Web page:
Selecting the right security controls can be a daunting task. By applying the principles of risk management, however, security managers can meet the challenge with confidence.
Unbelievable. It’s even more unbelievable because I live near the community of Oregon, Ohio where a police detective called a student’s iPod a “criminal tool”.
In an article in the Toledo Blade, Robin Erb describes an incident in which a former Clay High School student was charged with a felony for accessing school employee and student records. Not only did he access them, he downloaded them to his iPod. In addition to being charged with unauthorized use of a computer, he was also charged with possessing a criminal tool–i.e. the iPod. Nice police work, Oregon. Will I still be able to carry my iPod concealed when I cross the city line?
Although the former student used a school computer lab to access the sensitve records, no mention was made in the article about how this was even possible. It probably didn’t take much cracking of system security if access was gained in a classroom with High School staff supervision. Instead of vilifying the venerable iPod–or any other mobile storage device for that matter–it might be better to ask serious questions about how this was even possible. What steps is the school system taking to ensure this doesn’t happen again? Or will the school board simply add mobile storage devices to the list of criminal tools so it can assure parents and teachers that their information is now secure?
I was reading a Tim Wilson article at Dark Reading this morning in which he asked the question, “So are users hopeless? Are they inherently brainless and/or evil?” My first reaction to the question was raucous laughter. When I finally regained my senses, I read the rest of the article in which Wilson makes a lot of sense.
As a security director, I have days when I believe the users are all out to violate as many security policies as they can, either intentionally or because they are brain dead. But this attitude isn’t helpful. I agree with Wilson that most end users are intelligent individuals who want to do the right thing. Keeping that in mind, helping users help themselves is a key element in any security program.
For years I’ve been a proponent of user education as a first step. If there is chaos in the halls of security compliance, then part of the blame usually lies with the lack of effectiveness of an organization’s security awareness efforts. This is always the first step, but it isn’t enough.
Employees will always make mistakes. Yes, they’re human beings not robots. So there are steps security professionals must take to mitigate the impact of those mistakes. Content monitoring for data transfers, locking down the desktop, and Internet access controls are three good places to start. Not only will this help stop the bleeding from an accidental incident, it will also help minimize the probability of malicious activities.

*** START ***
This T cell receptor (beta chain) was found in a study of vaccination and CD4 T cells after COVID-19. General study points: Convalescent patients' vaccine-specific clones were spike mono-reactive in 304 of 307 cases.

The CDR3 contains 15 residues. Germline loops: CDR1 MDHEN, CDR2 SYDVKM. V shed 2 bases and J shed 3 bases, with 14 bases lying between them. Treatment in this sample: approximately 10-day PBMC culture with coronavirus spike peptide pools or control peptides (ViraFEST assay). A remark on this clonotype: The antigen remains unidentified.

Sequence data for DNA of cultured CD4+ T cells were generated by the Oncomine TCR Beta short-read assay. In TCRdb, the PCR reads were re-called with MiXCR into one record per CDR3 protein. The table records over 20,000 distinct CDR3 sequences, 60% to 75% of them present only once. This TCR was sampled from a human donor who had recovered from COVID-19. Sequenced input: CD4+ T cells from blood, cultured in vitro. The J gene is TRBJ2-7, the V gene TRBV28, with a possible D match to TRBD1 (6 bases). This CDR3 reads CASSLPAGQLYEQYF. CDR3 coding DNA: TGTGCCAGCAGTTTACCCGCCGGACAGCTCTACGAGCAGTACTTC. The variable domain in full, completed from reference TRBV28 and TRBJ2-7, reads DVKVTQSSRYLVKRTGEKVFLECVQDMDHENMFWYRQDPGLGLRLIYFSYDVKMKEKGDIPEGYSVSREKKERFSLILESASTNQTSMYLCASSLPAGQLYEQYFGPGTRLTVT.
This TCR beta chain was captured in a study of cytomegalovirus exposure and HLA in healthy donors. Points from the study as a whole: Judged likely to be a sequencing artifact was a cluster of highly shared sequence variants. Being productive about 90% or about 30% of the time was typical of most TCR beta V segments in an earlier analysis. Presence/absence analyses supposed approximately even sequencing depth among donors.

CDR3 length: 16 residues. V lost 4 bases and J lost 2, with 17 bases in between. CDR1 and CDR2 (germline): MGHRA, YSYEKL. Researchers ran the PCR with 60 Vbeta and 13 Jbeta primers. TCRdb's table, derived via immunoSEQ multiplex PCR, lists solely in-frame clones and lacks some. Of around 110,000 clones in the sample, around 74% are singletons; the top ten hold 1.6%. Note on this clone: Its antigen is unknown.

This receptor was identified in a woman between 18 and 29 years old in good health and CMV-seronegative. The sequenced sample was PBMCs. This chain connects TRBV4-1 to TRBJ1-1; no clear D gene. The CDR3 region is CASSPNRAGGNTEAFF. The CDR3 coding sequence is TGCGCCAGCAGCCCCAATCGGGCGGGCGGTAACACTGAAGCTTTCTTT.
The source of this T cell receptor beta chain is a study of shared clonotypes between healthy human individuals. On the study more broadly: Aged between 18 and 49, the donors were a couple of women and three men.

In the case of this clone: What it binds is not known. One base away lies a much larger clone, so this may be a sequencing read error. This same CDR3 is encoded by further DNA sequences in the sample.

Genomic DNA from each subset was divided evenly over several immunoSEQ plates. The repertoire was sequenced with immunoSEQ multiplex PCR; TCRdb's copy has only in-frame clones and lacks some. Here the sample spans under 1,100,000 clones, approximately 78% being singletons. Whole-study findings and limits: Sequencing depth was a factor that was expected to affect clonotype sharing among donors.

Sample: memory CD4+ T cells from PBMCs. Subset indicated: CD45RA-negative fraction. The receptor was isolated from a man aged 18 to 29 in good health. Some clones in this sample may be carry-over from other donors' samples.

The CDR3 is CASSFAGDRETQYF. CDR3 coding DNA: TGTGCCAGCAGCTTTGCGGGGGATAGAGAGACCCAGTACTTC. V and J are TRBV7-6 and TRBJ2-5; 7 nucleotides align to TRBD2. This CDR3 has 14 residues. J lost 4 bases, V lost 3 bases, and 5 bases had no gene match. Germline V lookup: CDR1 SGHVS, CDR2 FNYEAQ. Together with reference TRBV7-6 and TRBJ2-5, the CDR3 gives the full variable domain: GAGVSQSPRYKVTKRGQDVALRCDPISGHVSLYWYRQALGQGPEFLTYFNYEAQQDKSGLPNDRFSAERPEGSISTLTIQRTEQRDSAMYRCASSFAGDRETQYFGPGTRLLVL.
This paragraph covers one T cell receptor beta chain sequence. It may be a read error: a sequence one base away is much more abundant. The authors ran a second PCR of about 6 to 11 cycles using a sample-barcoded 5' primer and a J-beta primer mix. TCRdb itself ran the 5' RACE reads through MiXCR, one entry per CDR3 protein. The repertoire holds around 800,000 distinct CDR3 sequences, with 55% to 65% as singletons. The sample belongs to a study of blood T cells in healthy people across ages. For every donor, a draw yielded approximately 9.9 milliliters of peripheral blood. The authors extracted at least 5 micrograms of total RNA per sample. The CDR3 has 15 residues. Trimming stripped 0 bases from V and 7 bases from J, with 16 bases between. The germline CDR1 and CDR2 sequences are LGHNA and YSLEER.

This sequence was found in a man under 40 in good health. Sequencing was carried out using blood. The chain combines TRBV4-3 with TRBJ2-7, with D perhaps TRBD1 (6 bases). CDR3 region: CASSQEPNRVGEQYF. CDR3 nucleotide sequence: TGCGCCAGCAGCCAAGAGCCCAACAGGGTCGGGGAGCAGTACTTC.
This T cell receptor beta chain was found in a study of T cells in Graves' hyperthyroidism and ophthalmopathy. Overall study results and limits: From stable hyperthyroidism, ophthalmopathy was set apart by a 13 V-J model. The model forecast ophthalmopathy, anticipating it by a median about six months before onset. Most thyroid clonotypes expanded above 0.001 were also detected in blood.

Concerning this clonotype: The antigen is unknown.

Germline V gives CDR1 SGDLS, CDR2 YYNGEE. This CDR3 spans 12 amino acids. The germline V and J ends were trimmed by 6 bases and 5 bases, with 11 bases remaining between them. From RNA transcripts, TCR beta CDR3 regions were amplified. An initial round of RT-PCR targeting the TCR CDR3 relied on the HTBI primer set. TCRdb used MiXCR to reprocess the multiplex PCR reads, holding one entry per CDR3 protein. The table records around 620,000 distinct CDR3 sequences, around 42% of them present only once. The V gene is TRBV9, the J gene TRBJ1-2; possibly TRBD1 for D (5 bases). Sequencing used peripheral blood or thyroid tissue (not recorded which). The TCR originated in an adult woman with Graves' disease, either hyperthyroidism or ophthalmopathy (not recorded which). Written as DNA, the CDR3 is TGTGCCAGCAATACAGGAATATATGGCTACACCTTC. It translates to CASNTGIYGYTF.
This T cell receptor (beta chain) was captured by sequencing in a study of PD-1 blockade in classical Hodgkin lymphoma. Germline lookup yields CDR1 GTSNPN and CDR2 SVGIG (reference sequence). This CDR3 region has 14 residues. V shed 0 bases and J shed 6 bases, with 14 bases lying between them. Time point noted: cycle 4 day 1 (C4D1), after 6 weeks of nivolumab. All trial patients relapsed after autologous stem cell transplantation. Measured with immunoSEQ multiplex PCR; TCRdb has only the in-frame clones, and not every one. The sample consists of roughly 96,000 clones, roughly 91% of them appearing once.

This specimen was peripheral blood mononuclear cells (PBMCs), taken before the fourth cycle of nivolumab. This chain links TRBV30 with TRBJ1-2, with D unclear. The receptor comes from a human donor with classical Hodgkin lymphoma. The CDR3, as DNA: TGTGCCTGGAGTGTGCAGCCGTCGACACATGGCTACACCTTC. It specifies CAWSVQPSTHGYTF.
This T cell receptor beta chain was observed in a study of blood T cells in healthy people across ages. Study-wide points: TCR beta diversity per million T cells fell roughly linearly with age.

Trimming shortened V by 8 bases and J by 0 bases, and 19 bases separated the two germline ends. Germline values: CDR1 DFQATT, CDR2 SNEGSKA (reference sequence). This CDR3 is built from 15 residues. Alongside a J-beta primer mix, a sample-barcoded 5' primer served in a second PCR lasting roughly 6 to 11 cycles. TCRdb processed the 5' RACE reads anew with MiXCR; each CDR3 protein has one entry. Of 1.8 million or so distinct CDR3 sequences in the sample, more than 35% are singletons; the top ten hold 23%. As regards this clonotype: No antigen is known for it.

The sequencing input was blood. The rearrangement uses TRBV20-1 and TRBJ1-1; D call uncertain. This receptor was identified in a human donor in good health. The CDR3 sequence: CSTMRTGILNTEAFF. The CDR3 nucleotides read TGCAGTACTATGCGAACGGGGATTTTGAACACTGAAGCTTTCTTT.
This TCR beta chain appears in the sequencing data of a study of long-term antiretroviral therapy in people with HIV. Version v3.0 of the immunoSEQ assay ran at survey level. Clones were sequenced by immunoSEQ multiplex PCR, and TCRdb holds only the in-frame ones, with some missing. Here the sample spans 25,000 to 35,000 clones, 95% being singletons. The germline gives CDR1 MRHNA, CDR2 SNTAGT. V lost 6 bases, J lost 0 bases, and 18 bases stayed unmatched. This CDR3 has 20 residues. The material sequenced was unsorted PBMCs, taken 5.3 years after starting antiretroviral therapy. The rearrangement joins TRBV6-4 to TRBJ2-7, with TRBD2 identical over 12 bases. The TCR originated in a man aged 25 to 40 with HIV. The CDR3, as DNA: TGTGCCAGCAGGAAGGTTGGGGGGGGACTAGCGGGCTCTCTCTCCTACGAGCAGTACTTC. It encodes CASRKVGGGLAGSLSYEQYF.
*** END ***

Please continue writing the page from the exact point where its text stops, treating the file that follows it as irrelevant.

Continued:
Wilson does finish his article with the assertion that end users are hopeless. OK. Maybe. But IT security shouldn’t be.
Yes, the title is in all caps. Yes, I’ll yelling as loudly as I can. In a recent column at seearchsecurity.com, Bill Brenner reiterates the dangers of using Telnet over connections that are not secure. The principle problem is that Telnet communicates user IDs and passwords in clear text between workstation and server. Secure Shell (SSH) is a much better choice.
In a recent blog entry at invisiblethings.com, Joanna posted her comments on Vista UAC and integrity levels after having used the OS for more than a month. Interesting reading.
Cross site scripting (XSS) is a big problem in web application environments. In fact, the 2007 OWASP Top Ten list of web application vulnerabilities has XSS at #1. In a recent paper, Shreeraj Shah, founder of Net Square, describes in detail the process for protecting applications developed using the AJAX framework. It also includes scripts to automatically scan code for XSS vulnerabilities. The paper can be found here.
According to security best practices, there are four things you can do when risk to an information asset is identified and business impact assessed. You can reject/ignore the risk. This is not a smart move in most cases. You can mitigate the risk to an acceptable level. You can accept the risk. And finally, you can transfer the risk. Transferring risk usually takes the form of purchasing insurance to soften the impact of a security incident. It’s occasionally less expensive to purchase insurance than it is to implement controls to significantly reduce risk.
In a February 15 Dark Reading article, Tim Wilson looks at the benefits and opportunities for security breach protection through the purchase of insurance.
For the first time since 2004, the Open Web Application Security Project (OWASP) is updating its Top 10 Vulnerabilities list. As a supplement to an previously published article on the 2004 OWASP Top 10, this is the second in a series of articles in which I explore the 10 vulnerabilities the OWASP believes present the highest risk to Web application environments.
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